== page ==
North Carolina is considering ditching helmet requirements, but in doing so they are not protecting the public
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North Carolina’s Transportation Committee is introducing a law that would lift the requirement on motorcyclists to wear a helmet.
On a voice vote, the House Transportation Committee approved giving adults the choice to ride without a helmet if they have had a motorcycle license or endorsement for a year, completed a motorcycle safety course and have insurance covering $10,000 in medical benefits.
I really don’t care if you want to wear a helmet or not. With all the evidence that helmets prevent death and injury, anyone not wearing one is an idiot. Seeing helmetless riders makes it easy to figure out who the dolts are and avoid them. But America is full of idiots and I do not have the time to fight stupidity. I am fine with people riding without helmets as long as it does not cause me harm.
The North Carolina bill will cause everybody in the state harm as it is written. The requirement of $10,000 in medical insurance is not nearly sufficient to offset medical costs caused by the average traumatic brain injury caused by motorcycle collisions, let alone the more severe injuries sustained by survivors of crashes. An examination of multiple studies (Selected Traumatic Brain Injury Statistics) find that the average traumatic brain injury (TBI) can cost over $100,000 up front and $4 million over a lifetime. About three-quarters of people who experience a TBI cannot return to work and are relegated to disability insurance for the rest of their life. Those unfortunate to die after a TBI cost on average of $450,000 after life saving efforts and hospital stay before passing.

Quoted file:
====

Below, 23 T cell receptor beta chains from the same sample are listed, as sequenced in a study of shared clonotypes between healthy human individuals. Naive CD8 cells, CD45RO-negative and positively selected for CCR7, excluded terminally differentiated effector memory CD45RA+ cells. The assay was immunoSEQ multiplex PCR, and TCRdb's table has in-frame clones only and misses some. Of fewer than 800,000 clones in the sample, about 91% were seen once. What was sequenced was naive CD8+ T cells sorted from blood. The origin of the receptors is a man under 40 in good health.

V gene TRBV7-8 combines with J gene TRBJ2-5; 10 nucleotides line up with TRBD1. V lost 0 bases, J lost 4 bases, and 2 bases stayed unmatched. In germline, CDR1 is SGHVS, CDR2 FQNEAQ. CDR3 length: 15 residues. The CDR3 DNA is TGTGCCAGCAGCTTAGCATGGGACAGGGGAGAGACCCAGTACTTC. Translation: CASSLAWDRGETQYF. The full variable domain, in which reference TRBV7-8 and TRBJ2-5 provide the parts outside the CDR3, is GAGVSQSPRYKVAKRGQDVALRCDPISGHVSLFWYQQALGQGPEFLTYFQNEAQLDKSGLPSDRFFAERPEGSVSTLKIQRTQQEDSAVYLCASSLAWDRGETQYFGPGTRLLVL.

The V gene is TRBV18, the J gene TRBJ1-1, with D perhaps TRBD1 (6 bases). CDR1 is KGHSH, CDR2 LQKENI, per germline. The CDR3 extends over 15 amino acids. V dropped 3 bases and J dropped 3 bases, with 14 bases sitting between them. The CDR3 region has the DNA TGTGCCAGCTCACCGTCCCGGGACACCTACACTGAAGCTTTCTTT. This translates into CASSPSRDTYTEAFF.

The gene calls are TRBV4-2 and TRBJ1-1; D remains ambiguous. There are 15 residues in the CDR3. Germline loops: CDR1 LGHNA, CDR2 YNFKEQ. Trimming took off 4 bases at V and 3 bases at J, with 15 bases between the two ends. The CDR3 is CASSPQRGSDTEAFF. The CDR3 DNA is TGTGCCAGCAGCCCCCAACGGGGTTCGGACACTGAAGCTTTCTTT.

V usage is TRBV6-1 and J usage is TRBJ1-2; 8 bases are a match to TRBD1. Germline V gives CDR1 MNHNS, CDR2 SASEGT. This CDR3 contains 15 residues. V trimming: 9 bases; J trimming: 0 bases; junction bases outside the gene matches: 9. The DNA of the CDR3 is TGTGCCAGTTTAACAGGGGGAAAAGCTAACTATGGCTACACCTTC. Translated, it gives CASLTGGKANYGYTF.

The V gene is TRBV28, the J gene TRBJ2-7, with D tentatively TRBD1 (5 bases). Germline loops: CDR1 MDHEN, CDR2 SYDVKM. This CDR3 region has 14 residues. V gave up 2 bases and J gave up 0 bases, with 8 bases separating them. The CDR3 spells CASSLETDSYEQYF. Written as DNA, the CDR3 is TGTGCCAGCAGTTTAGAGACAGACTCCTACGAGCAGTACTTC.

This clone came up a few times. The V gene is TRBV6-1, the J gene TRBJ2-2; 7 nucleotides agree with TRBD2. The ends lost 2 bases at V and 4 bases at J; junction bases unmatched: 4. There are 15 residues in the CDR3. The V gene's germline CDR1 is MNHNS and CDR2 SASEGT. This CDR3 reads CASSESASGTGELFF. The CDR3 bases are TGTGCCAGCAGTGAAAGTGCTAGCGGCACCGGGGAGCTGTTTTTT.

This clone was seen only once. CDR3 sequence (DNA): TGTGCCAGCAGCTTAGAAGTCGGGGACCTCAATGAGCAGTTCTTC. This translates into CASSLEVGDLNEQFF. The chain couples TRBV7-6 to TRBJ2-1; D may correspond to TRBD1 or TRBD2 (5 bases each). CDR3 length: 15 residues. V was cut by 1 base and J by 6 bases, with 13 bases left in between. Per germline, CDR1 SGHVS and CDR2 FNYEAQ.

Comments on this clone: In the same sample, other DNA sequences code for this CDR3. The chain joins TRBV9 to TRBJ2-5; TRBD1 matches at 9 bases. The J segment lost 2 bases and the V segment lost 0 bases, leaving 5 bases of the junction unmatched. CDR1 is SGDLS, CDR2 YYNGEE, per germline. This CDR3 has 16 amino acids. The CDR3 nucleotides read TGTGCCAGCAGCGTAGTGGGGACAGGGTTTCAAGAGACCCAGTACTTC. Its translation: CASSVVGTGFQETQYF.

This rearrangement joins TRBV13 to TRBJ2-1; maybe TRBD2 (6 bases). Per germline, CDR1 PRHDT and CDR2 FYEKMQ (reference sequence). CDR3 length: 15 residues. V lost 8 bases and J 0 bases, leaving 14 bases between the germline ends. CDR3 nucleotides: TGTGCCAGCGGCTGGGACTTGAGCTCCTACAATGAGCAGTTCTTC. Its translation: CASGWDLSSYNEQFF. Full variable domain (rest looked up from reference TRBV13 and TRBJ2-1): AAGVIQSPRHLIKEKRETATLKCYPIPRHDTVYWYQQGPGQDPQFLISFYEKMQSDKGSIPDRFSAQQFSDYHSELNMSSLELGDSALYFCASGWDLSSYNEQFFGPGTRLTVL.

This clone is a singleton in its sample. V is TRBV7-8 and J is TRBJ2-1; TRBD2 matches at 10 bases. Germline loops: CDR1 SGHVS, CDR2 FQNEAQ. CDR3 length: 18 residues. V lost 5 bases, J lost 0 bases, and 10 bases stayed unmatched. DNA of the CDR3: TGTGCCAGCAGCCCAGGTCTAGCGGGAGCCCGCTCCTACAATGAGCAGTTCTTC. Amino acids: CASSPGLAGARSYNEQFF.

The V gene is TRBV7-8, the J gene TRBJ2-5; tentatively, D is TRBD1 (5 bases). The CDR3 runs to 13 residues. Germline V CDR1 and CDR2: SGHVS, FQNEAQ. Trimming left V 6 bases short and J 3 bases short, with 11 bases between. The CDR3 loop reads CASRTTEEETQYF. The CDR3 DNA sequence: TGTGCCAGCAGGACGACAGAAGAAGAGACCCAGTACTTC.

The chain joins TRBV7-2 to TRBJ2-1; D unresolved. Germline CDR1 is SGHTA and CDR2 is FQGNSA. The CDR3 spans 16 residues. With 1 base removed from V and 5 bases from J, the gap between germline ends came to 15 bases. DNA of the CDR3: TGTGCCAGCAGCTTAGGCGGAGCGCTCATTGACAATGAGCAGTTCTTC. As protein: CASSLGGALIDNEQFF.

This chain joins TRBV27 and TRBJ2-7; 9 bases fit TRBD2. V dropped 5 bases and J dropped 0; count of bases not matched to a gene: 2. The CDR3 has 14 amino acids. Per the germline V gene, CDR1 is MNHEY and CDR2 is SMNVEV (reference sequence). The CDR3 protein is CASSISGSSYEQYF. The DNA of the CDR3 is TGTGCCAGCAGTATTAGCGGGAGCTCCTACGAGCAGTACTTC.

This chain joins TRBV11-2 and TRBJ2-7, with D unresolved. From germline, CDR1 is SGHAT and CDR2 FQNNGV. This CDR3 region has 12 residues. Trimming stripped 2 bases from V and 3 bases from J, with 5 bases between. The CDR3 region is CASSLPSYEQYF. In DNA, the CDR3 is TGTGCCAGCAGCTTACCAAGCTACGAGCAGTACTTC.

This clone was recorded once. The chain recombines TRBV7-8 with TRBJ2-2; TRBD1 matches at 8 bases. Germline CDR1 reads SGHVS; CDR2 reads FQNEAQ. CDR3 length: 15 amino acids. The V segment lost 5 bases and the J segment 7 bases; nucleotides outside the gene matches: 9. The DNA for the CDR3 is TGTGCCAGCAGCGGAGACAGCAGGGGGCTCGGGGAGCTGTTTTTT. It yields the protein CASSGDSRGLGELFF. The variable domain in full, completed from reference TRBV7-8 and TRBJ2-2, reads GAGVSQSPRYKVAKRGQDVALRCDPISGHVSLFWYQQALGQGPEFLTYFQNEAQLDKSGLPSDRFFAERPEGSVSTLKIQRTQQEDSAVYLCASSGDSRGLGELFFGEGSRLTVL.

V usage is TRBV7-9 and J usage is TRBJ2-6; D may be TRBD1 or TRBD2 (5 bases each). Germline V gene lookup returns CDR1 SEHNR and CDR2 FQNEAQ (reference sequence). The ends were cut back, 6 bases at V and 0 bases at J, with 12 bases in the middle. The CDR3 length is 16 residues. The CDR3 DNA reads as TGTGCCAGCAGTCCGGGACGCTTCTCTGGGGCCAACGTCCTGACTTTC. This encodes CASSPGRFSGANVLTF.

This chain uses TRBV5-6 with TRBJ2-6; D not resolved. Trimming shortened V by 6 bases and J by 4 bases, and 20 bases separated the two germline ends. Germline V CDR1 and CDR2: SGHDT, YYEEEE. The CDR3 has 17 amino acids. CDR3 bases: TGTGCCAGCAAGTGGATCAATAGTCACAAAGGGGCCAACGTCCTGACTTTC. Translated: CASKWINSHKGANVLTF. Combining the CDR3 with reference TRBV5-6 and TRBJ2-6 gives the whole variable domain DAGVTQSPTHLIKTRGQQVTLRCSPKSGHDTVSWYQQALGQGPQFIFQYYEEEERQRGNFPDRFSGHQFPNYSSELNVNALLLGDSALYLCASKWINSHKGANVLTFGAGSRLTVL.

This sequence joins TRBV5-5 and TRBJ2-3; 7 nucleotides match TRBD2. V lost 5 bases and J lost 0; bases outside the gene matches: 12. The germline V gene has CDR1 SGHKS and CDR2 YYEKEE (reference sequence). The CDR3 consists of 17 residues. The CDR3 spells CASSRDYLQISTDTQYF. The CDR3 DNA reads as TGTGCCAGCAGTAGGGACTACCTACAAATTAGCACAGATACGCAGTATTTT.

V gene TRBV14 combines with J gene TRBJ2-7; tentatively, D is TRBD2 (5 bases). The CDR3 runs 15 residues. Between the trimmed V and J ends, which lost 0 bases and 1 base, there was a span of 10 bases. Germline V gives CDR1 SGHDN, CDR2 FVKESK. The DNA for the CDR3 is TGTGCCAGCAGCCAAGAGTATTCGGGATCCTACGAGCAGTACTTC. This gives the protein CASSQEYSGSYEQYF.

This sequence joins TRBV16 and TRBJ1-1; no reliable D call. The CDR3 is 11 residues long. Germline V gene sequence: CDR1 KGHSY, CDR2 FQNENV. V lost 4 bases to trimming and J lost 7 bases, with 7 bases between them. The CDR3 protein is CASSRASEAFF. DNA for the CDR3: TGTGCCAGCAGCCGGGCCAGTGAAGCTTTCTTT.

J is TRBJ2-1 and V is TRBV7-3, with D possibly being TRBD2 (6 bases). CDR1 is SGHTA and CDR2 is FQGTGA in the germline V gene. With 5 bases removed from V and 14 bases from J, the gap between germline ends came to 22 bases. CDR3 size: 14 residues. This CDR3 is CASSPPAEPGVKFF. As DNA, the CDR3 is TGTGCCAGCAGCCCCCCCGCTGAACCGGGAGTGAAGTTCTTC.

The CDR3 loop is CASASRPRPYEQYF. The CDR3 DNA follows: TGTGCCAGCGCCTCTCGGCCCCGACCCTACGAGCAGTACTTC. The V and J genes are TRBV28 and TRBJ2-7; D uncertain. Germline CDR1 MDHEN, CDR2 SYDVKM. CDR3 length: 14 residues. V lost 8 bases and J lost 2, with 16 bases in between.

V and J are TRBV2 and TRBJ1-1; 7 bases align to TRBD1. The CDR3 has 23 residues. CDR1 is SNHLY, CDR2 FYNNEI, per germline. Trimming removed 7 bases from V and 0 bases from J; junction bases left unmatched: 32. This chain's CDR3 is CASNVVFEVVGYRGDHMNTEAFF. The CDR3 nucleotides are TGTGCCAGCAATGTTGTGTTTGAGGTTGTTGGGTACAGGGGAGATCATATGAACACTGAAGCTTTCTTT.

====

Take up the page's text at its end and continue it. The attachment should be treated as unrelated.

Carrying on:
In light of the enormous costs associated with with the real and present danger of brain injury from riding a motorcycle, why is the requirement for medical insurance so low? As I have blogged about in the past, up to 90% of motorists are either uninsured or have the bare minimum. That means that when an unfortunate event happens, and when the insurance maxes out, the hospital is left holding the bag. In turn they increase rates and pass the costs onto everyone who uses the hospital. After being released from the hospital, our fortunate biker will probably have to quit their job and go on disability and Medicare further putting strain on our welfare system and the taxes we pay.
California saw a 37.5% drop in motorcycle fatalities after implementing a helmet law in 1992. Michigan recently saw a 18% increase in fatalities after repealing their helmet mandate. The cost to the public is not trivial and it hurts everyone who uses hospitals or pays taxes. The requirement for insurance to ride without a helmet should be $100,000. As someone who has a $250,000 policy, I can tell you it costs about $250 more than minimum coverage. About the price of a helmet. Again, I don’t care if you are an idiot, I just don’t want to pay for your stupidity.Permalink